RIP, Heng Yeow Peow site foreman at the Nicoll Highway tunnel collapse, 20 Apr 2004

On 20 April 2004, a temporary retaining wall of the tunnel at the MRT Circle Line near Nicoll Highway collapsed. The subsequent cave-in left a 30m deep ravine (the depth of the excavation) which the surrounding area and highway sank into. Thankfully most of the construction workers were having their tea break and a greater tragedy was averted.

The Singapore Civil Defence Force Disaster and Rescue Team (SCDF DART) searched for four days, persevering to recover bodies for return to their families. Indeed they would return three of the four missing workers to the surface.

The fourth was that of 40-year old Heng Yeow Peow, the Site Foreman at the Nicoll Highway tunnel. Eyewitness accounts report that he returned to the collapsing tunnel to rush his team of workers out to safety. He saved their lives and lost his. We remember him for his courage and love for his fellow man.

“We are how we treat each other when the day is done”

“To a stranger, to a friend, To give in such a way that has no end”
“We are how we treat each other and nothing more”

The Alternate Routes wrote and produced “Nothing More” for Newtown Kindness a kindness movement in memory of Charlotte Bacon, from Sandy Hook Elementary School.


  • Heroes Ep 3, “Nicoll Highway”.  Mediacorp Channel 5 [link]
  • “Nicoll Highway Collapse,” Wikipedia. [link]
  • “Nicoll Highway Collapse,” by Nureza Ahmad. Infopedia, ?2004. [link]
  • “The Legacy of a Man of Honor and Courage,” by Steven Chan. Focus on Your Family, 13 Jun 2012 [link].

2004 reports of the incident in newspaper articles are mostly offline and only available onsite at NewspaperSG through the multimedia stations at NLB. Technical analysis about the braced excavation collapse and the Committee of Inquiry interim and final reports are available online.

Flightradar24 to identify that plane overhead and in and out of Changi

Having blogged about Ship Finder, I must mention FlightRadar24, which I first learnt about. It locates and tracks planes the way Ship Finder does for ships.

Here I was observing a flight from Beijing make landfall after crossing the South China Sea a couple of days ago. - Live flight tracker!

On this midday screen grab from today, notice the wide arc taken by the Tiger Airways flight TGW2104 to Bangkok. Helpful when you plan to take air photo of our coastline and islands and are wondering about the typical trajectory of a particular flight. - Live flight tracker!

The URL for a flight you might track follow the flight number, e.g. for this flight it is

Since we are in a travel hot spot, there is plenty to see when cycling between Punggol – Pasir Ris – Changi – ECP and Marina Bay. Spotting ships and planes with Ship Finder and FlightRadar24 is fun and informative. Both are iPhone apps as well and you can point to planes to identify their types with location settings on!

Flight Radar is also a $5 desktop app for Mac OS X with a tweaks such as airline and altitude filters. There is also the less sophisticated $6 BoatWatch app. All helpful in illuminating some details about the intense air and sea traffic around Singapore.

Welcome to Singapore, Sultan of Brunei! Via Flightradar24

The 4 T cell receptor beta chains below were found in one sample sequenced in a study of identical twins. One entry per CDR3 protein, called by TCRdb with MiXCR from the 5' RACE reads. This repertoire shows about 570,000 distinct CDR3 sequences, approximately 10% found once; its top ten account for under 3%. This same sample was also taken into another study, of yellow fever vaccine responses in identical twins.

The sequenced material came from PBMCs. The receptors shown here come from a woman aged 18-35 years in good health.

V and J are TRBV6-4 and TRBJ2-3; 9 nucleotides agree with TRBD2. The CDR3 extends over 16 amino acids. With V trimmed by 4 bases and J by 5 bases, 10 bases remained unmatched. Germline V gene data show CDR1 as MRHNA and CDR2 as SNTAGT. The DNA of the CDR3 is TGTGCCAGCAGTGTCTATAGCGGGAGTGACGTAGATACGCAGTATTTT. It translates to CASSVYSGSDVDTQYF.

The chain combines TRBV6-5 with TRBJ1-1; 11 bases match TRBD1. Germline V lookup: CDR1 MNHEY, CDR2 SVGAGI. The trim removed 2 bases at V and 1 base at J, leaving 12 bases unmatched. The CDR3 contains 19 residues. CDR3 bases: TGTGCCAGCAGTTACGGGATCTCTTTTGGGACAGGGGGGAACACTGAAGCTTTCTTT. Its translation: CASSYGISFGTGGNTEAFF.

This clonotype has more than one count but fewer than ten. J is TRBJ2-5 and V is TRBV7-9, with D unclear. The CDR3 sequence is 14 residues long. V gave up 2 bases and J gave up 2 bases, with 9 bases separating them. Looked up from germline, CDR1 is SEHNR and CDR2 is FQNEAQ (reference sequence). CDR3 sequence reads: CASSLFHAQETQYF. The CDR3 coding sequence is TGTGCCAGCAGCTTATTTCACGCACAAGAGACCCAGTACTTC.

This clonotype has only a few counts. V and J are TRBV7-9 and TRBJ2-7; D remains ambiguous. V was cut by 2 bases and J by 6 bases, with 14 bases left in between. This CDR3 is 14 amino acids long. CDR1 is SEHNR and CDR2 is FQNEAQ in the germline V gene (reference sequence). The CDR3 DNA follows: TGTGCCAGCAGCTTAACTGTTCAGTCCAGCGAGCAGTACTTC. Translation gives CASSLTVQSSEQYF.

Boat Watch
Boat Watch

Cargo ship Bold Endurance manoeuvres near Pulau Hantu’s reefs, followed by Debby Ng’s onsite tweets and Ship Finder

This morning, Debby Ng of the The Hantu Bloggers tweeted from Pualu Hantu with a photo, “This ship seems anchored scarily close to the reefs at Pulau Hantu…”

20140420-Bold Endurance

I looked up Ship Finder on my iPhone to identify the ship and learnt it is Bold Endurance, a Barbados-registered cargo ship/cable layer:

Ship Finder - The Live Marine Traffic Tracking App

You can track its position with this Ship Finder link Once you know the ship’s name, you can look up more information via sites like MarineTraffic.

As I “watched” via Ship Finder, Bold Endurance carefully manoeuvered in the deep waters off Pulau Hantu, clear of the reefs, under Debby’s concerned watch, to a position further away. Hearts in mouth while she watched, I am sure.

20140420-Bold Edurance: 1120
Map with fringing reef (orange) and patch reef (green) from
the Coral Reefs of Singapore webpage.

Twitter / torvaanser: Bold Endurance has repositioned ...

We have a phenomenal amount of ship traffic in Singapore waters. I only realised how much when sailing in from the South China Sea on the Götheborg in 2006. After many nights in the open sea from Hong Kong, the ship officers had furrowed brows as we neared Singapore.

On watch from midnight to dawn, we were spotting ships in every position around us as we approached Singapore! It was certainly impressive. The two Singapore Navy officers on board were glad to lend a hand in familiar territory as we navigated to Marina Bay.

With Ship Finder (also an iPhone app), landlubbers in Singapore can identify and track ships to get a feel of the bustling marine traffic which led to Singapore’s existence. For the environment community, it is a useful tool to understand the activity in our straits, which affect the marine life which has persisted in these waters.

Bold Endurance is an interesting ship Canadian, Filipino, Ukranian and English crew and can stay out at sea for two months. In ?2004, they laid a cable between Manila and Singapore:

“On the job between Manila and Singapore, the crew laid cable out into the South China Sea from Manila to the halfway point. There they marked the location and dropped the cable end to the ocean floor. The ship then went to Singapore and laid cable out from that end. When they arrived back at the halfway point, they recovered the other end of the cable and spliced the two sections together to complete the job.”

Read more at “[Bold Endurance] From heavy lifting to deep-sea plowing,” by Alan Haig-Brown. Ocean Navigator, 19 Jan 2004.

Off you go…
Ship Finder - The Live Marine Traffic Tracking App